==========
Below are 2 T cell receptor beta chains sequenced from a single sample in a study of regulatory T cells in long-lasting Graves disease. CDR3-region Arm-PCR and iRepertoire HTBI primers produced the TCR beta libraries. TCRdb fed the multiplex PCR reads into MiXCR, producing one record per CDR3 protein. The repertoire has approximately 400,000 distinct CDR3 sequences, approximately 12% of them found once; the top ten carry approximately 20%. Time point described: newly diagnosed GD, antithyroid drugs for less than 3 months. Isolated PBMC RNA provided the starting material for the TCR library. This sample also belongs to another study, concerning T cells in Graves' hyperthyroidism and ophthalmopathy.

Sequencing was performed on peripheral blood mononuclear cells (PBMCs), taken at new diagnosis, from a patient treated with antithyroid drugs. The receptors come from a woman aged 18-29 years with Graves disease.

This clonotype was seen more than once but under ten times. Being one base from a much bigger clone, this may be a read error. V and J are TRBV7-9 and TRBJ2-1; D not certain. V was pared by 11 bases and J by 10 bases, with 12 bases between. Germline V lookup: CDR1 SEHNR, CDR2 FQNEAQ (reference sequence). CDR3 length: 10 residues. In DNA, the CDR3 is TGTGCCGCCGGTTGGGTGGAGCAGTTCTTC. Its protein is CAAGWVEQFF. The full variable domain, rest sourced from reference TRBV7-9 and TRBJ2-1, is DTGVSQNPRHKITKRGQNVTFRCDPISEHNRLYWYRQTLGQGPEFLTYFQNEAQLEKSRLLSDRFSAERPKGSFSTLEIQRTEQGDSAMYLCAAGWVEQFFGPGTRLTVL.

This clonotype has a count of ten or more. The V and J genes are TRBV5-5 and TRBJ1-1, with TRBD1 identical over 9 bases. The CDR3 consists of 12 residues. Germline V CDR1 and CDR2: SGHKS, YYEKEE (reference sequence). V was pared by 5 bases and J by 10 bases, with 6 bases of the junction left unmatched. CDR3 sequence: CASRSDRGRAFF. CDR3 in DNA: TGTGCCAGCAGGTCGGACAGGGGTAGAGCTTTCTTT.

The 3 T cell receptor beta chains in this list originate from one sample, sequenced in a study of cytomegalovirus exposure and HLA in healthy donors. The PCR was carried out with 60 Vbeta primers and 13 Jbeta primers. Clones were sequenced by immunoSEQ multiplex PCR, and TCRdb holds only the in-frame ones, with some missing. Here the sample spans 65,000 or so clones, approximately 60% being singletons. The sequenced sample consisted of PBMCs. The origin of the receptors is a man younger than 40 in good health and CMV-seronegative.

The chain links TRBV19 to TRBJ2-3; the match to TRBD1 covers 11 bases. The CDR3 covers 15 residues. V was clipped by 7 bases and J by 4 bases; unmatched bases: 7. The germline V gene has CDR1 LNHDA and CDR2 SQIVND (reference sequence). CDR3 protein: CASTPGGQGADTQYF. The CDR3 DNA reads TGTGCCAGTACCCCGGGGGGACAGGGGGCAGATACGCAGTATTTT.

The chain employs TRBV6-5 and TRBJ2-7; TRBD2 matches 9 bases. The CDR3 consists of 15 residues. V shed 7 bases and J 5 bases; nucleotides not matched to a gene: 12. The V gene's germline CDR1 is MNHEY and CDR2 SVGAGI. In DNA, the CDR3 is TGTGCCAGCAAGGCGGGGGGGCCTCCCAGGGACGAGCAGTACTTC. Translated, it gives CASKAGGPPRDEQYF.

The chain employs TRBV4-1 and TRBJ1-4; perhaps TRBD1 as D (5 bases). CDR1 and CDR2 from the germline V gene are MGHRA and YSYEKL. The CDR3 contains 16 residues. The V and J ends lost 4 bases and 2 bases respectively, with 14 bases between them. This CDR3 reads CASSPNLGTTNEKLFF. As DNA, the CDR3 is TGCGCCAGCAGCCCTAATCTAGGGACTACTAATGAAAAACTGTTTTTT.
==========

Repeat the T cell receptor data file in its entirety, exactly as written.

Below are 2 T cell receptor beta chains sequenced from a single sample in a study of regulatory T cells in long-lasting Graves disease. CDR3-region Arm-PCR and iRepertoire HTBI primers produced the TCR beta libraries. TCRdb fed the multiplex PCR reads into MiXCR, producing one record per CDR3 protein. The repertoire has approximately 400,000 distinct CDR3 sequences, approximately 12% of them found once; the top ten carry approximately 20%. Time point described: newly diagnosed GD, antithyroid drugs for less than 3 months. Isolated PBMC RNA provided the starting material for the TCR library. This sample also belongs to another study, concerning T cells in Graves' hyperthyroidism and ophthalmopathy.

Sequencing was performed on peripheral blood mononuclear cells (PBMCs), taken at new diagnosis, from a patient treated with antithyroid drugs. The receptors come from a woman aged 18-29 years with Graves disease.

This clonotype was seen more than once but under ten times. Being one base from a much bigger clone, this may be a read error. V and J are TRBV7-9 and TRBJ2-1; D not certain. V was pared by 11 bases and J by 10 bases, with 12 bases between. Germline V lookup: CDR1 SEHNR, CDR2 FQNEAQ (reference sequence). CDR3 length: 10 residues. In DNA, the CDR3 is TGTGCCGCCGGTTGGGTGGAGCAGTTCTTC. Its protein is CAAGWVEQFF. The full variable domain, rest sourced from reference TRBV7-9 and TRBJ2-1, is DTGVSQNPRHKITKRGQNVTFRCDPISEHNRLYWYRQTLGQGPEFLTYFQNEAQLEKSRLLSDRFSAERPKGSFSTLEIQRTEQGDSAMYLCAAGWVEQFFGPGTRLTVL.

This clonotype has a count of ten or more. The V and J genes are TRBV5-5 and TRBJ1-1, with TRBD1 identical over 9 bases. The CDR3 consists of 12 residues. Germline V CDR1 and CDR2: SGHKS, YYEKEE (reference sequence). V was pared by 5 bases and J by 10 bases, with 6 bases of the junction left unmatched. CDR3 sequence: CASRSDRGRAFF. CDR3 in DNA: TGTGCCAGCAGGTCGGACAGGGGTAGAGCTTTCTTT.

The 3 T cell receptor beta chains in this list originate from one sample, sequenced in a study of cytomegalovirus exposure and HLA in healthy donors. The PCR was carried out with 60 Vbeta primers and 13 Jbeta primers. Clones were sequenced by immunoSEQ multiplex PCR, and TCRdb holds only the in-frame ones, with some missing. Here the sample spans 65,000 or so clones, approximately 60% being singletons. The sequenced sample consisted of PBMCs. The origin of the receptors is a man younger than 40 in good health and CMV-seronegative.

The chain links TRBV19 to TRBJ2-3; the match to TRBD1 covers 11 bases. The CDR3 covers 15 residues. V was clipped by 7 bases and J by 4 bases; unmatched bases: 7. The germline V gene has CDR1 LNHDA and CDR2 SQIVND (reference sequence). CDR3 protein: CASTPGGQGADTQYF. The CDR3 DNA reads TGTGCCAGTACCCCGGGGGGACAGGGGGCAGATACGCAGTATTTT.

The chain employs TRBV6-5 and TRBJ2-7; TRBD2 matches 9 bases. The CDR3 consists of 15 residues. V shed 7 bases and J 5 bases; nucleotides not matched to a gene: 12. The V gene's germline CDR1 is MNHEY and CDR2 SVGAGI. In DNA, the CDR3 is TGTGCCAGCAAGGCGGGGGGGCCTCCCAGGGACGAGCAGTACTTC. Translated, it gives CASKAGGPPRDEQYF.

The chain employs TRBV4-1 and TRBJ1-4; perhaps TRBD1 as D (5 bases). CDR1 and CDR2 from the germline V gene are MGHRA and YSYEKL. The CDR3 contains 16 residues. The V and J ends lost 4 bases and 2 bases respectively, with 14 bases between them. This CDR3 reads CASSPNLGTTNEKLFF. As DNA, the CDR3 is TGCGCCAGCAGCCCTAATCTAGGGACTACTAATGAAAAACTGTTTTTT.